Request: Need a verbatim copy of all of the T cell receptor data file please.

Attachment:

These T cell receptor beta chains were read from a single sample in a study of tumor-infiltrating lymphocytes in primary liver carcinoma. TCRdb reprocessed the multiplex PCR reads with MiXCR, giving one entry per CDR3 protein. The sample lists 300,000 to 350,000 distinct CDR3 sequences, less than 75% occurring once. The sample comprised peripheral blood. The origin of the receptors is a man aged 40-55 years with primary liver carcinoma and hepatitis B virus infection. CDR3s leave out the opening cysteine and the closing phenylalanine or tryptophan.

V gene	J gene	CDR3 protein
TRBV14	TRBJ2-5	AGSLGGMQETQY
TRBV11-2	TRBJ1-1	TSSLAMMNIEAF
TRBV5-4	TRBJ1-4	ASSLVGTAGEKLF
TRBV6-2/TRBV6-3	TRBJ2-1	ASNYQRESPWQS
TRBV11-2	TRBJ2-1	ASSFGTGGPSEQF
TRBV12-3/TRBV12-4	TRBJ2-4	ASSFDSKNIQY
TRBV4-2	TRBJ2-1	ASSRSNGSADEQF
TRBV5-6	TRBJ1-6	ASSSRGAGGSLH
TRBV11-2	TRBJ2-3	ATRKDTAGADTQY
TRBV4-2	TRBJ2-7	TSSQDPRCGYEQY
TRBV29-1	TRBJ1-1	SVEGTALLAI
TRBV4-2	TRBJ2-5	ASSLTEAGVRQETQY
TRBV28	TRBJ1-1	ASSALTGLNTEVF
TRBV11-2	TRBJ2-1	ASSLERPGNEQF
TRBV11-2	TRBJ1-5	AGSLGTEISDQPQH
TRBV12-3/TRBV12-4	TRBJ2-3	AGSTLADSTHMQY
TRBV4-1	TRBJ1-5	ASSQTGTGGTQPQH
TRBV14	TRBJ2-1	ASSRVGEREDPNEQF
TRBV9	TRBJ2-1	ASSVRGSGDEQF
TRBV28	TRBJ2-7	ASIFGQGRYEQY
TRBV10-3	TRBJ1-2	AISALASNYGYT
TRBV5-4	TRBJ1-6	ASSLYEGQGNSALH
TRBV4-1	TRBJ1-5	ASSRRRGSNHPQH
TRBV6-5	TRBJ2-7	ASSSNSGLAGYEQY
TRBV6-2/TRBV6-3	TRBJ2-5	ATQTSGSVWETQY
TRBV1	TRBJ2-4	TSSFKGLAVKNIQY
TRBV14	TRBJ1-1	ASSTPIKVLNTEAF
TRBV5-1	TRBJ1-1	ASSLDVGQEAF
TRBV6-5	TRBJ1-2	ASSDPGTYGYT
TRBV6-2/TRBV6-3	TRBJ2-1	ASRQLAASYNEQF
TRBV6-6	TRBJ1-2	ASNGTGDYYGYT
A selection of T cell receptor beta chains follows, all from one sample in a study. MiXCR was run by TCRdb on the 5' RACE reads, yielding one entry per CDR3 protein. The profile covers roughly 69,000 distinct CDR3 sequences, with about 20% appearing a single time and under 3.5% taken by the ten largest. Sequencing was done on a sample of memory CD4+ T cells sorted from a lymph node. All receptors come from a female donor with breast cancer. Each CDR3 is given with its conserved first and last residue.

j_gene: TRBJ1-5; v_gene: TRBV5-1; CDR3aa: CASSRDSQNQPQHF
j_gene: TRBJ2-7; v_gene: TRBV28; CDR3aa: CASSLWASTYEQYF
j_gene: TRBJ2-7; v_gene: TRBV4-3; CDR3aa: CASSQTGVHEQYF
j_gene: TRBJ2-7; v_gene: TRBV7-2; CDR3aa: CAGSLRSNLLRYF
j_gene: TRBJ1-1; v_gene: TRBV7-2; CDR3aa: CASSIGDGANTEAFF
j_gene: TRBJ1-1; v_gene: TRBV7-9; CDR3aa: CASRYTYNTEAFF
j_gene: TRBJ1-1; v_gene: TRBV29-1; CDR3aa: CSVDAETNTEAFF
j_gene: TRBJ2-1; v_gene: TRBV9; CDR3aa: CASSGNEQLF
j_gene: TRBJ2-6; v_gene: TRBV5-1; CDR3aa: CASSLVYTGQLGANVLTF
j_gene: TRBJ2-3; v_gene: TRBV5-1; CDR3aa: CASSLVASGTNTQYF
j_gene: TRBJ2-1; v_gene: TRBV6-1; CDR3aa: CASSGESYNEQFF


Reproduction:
These T cell receptor beta chains were read from a single sample in a study of tumor-infiltrating lymphocytes in primary liver carcinoma. TCRdb reprocessed the multiplex PCR reads with MiXCR, giving one entry per CDR3 protein. The sample lists 300,000 to 350,000 distinct CDR3 sequences, less than 75% occurring once. The sample comprised peripheral blood. The origin of the receptors is a man aged 40-55 years with primary liver carcinoma and hepatitis B virus infection. CDR3s leave out the opening cysteine and the closing phenylalanine or tryptophan.

V gene	J gene	CDR3 protein
TRBV14	TRBJ2-5	AGSLGGMQETQY
TRBV11-2	TRBJ1-1	TSSLAMMNIEAF
TRBV5-4	TRBJ1-4	ASSLVGTAGEKLF
TRBV6-2/TRBV6-3	TRBJ2-1	ASNYQRESPWQS
TRBV11-2	TRBJ2-1	ASSFGTGGPSEQF
TRBV12-3/TRBV12-4	TRBJ2-4	ASSFDSKNIQY
TRBV4-2	TRBJ2-1	ASSRSNGSADEQF
TRBV5-6	TRBJ1-6	ASSSRGAGGSLH
TRBV11-2	TRBJ2-3	ATRKDTAGADTQY
TRBV4-2	TRBJ2-7	TSSQDPRCGYEQY
TRBV29-1	TRBJ1-1	SVEGTALLAI
TRBV4-2	TRBJ2-5	ASSLTEAGVRQETQY
TRBV28	TRBJ1-1	ASSALTGLNTEVF
TRBV11-2	TRBJ2-1	ASSLERPGNEQF
TRBV11-2	TRBJ1-5	AGSLGTEISDQPQH
TRBV12-3/TRBV12-4	TRBJ2-3	AGSTLADSTHMQY
TRBV4-1	TRBJ1-5	ASSQTGTGGTQPQH
TRBV14	TRBJ2-1	ASSRVGEREDPNEQF
TRBV9	TRBJ2-1	ASSVRGSGDEQF
TRBV28	TRBJ2-7	ASIFGQGRYEQY
TRBV10-3	TRBJ1-2	AISALASNYGYT
TRBV5-4	TRBJ1-6	ASSLYEGQGNSALH
TRBV4-1	TRBJ1-5	ASSRRRGSNHPQH
TRBV6-5	TRBJ2-7	ASSSNSGLAGYEQY
TRBV6-2/TRBV6-3	TRBJ2-5	ATQTSGSVWETQY
TRBV1	TRBJ2-4	TSSFKGLAVKNIQY
TRBV14	TRBJ1-1	ASSTPIKVLNTEAF
TRBV5-1	TRBJ1-1	ASSLDVGQEAF
TRBV6-5	TRBJ1-2	ASSDPGTYGYT
TRBV6-2/TRBV6-3	TRBJ2-1	ASRQLAASYNEQF
TRBV6-6	TRBJ1-2	ASNGTGDYYGYT
A selection of T cell receptor beta chains follows, all from one sample in a study. MiXCR was run by TCRdb on the 5' RACE reads, yielding one entry per CDR3 protein. The profile covers roughly 69,000 distinct CDR3 sequences, with about 20% appearing a single time and under 3.5% taken by the ten largest. Sequencing was done on a sample of memory CD4+ T cells sorted from a lymph node. All receptors come from a female donor with breast cancer. Each CDR3 is given with its conserved first and last residue.

j_gene: TRBJ1-5; v_gene: TRBV5-1; CDR3aa: CASSRDSQNQPQHF
j_gene: TRBJ2-7; v_gene: TRBV28; CDR3aa: CASSLWASTYEQYF
j_gene: TRBJ2-7; v_gene: TRBV4-3; CDR3aa: CASSQTGVHEQYF
j_gene: TRBJ2-7; v_gene: TRBV7-2; CDR3aa: CAGSLRSNLLRYF
j_gene: TRBJ1-1; v_gene: TRBV7-2; CDR3aa: CASSIGDGANTEAFF
j_gene: TRBJ1-1; v_gene: TRBV7-9; CDR3aa: CASRYTYNTEAFF
j_gene: TRBJ1-1; v_gene: TRBV29-1; CDR3aa: CSVDAETNTEAFF
j_gene: TRBJ2-1; v_gene: TRBV9; CDR3aa: CASSGNEQLF
j_gene: TRBJ2-6; v_gene: TRBV5-1; CDR3aa: CASSLVYTGQLGANVLTF
j_gene: TRBJ2-3; v_gene: TRBV5-1; CDR3aa: CASSLVASGTNTQYF
j_gene: TRBJ2-1; v_gene: TRBV6-1; CDR3aa: CASSGESYNEQFF